Item #2: Search. The "Search the site" tool has been over there on the right since I relaunched v2.0 of this site, but now it's, um, working. So if you want to search for all entries related to World of Warcraft, for example, you can do that.
Item #3: Photographs. I added a photography category to the blog, which contains any posts about pictures of things that aren't Samantha. I also included in this category all of the old "Picture of the Day" posts that I did back when I was doing that. Beware, though, that because Movable Type (stupidly) doesn't do pagination for archives, that's a huge page on the other side of that link. You can always click on the Photos Index from the menu at the top of the page. I just wanted somewhere to stick the Pic of the Days and the blog posts about photography.
That's it. Enjoy!
Hooray! A few things are still in want of fixing, but for the most part it's all done and I can finally welcome you to the new jmadigan.net. New to you are:
(1) New design, obviously. I really liked the red and yellow color scheme of the old design, but I wanted something new and the design you see here was where I ended up. I actually started off with plans to do an orange and grey design, but while I liked that color palate it just didn't look good once I filled it with content. The design has also been totally recoded from the ground up, with my craptacular old "I'm just now learning how this all works" HTML a thing of the past. I'm not saying the new stuff is flawless, but believe me when I say it's a LOT better and a LOT more flexible and a LOT more efficient than it was before.
(2) New host. My old host was really stingy with their storage space and I was constantly butting up against the 400 MB (yes, as in "megabyte") limit. So when my friend Todd sent me a coupon code that waived the setup fees, I decided to jump ship to Dreamhost, who gave me approximately 474 gajillion terabytes of storage. I think I now have enough to mirror the Internet.
(3) Movable Type 3.2. While I was at it I upgraded to Movable Type version 3.2, which has better templates and more controls. This won't really affect you readers much, but it makes things easier for me since I integrated pretty much all the site content through MT, lessening my need to manually transfer files via FTP. MT 3.2 also has tighter comment spam controls, so until I get that figured out I may have to manually approve your comments, and I may actually move to a registration requirement to post at all. I really hate deleting comment spam.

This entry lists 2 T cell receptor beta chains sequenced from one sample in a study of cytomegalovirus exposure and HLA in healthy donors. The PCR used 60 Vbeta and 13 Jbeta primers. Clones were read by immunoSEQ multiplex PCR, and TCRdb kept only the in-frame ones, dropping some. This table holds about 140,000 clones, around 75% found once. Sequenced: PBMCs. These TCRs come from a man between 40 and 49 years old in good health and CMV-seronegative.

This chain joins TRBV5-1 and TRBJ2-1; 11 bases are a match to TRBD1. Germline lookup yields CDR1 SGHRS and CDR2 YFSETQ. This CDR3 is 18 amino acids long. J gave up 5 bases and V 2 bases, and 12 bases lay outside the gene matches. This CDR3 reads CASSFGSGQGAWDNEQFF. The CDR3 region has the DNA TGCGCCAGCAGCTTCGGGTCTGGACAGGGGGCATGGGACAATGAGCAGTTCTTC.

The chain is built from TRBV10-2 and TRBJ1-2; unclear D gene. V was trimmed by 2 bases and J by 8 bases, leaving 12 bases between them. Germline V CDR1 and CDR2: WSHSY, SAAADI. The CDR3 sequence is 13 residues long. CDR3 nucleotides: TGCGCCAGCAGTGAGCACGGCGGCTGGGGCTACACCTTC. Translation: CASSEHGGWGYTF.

I guess that's it as far as you know. I still need to fix the category-based and date-based archive pages and a few other miscellaneous pages and a truckload of broken links, but otherwise we're good to go. At any rate, what do you think of the new design?
Hello. As you've probably noticed, I have redesigned the site. Well, I have almost redesigned the site; there's still a few things I'm working on. I'll say plenty more later, but hold tight for now. Pretty much everything but the blog is up and running, so take a look around and let me know what you think. Bonus points for spotting something that's broken!
Sam's Story for this week, by the way, might be delayed a bit until I get this all set up. It's definitely coming, though.
I gave the Links Page a much-needed update. I added the sites I've done designs for in addition to the ones that I own or directly manage. Check it out if you want to see some of the other sites I've designed or written copy for.
On a related note, I'm really jonesin' to redesign and rebuild jmadigan.net from the ground up. This site was really the first one I ever created from scratch, and I've learned a few things since then. Every time I look at the code or CSS for this site, I cringe and an angel dies. It's true. Thing is that there's nothing fundamentally wrong with the designe given what the site is, so I really haven't had a strong reason to go ahead with a redesign. Still, I've got that itch and it may just happen this time.
I mentioned a while back how I was elected, through what I think was an uncontested race, to the office of "Vice President - Web Publications" for the Personnel Testing Council of Southern California. This is a fancy pants way of saying "Webmaster" as my duties seem to wholly consist of updating the website.
Unfortunately the old website (archived here) appears to have been done in a WYSIWYG editor. The code looked like someone had filled a paintball gun with <font> tags and unloaded the thing on the hapless web. It looked fine to the end user, but it made it hard for me to update. To remedy this I spent a chunk of my weekend recoding the whole thing from scratch. It's a very simple design, but I think it turned out okay. Observe for yourself.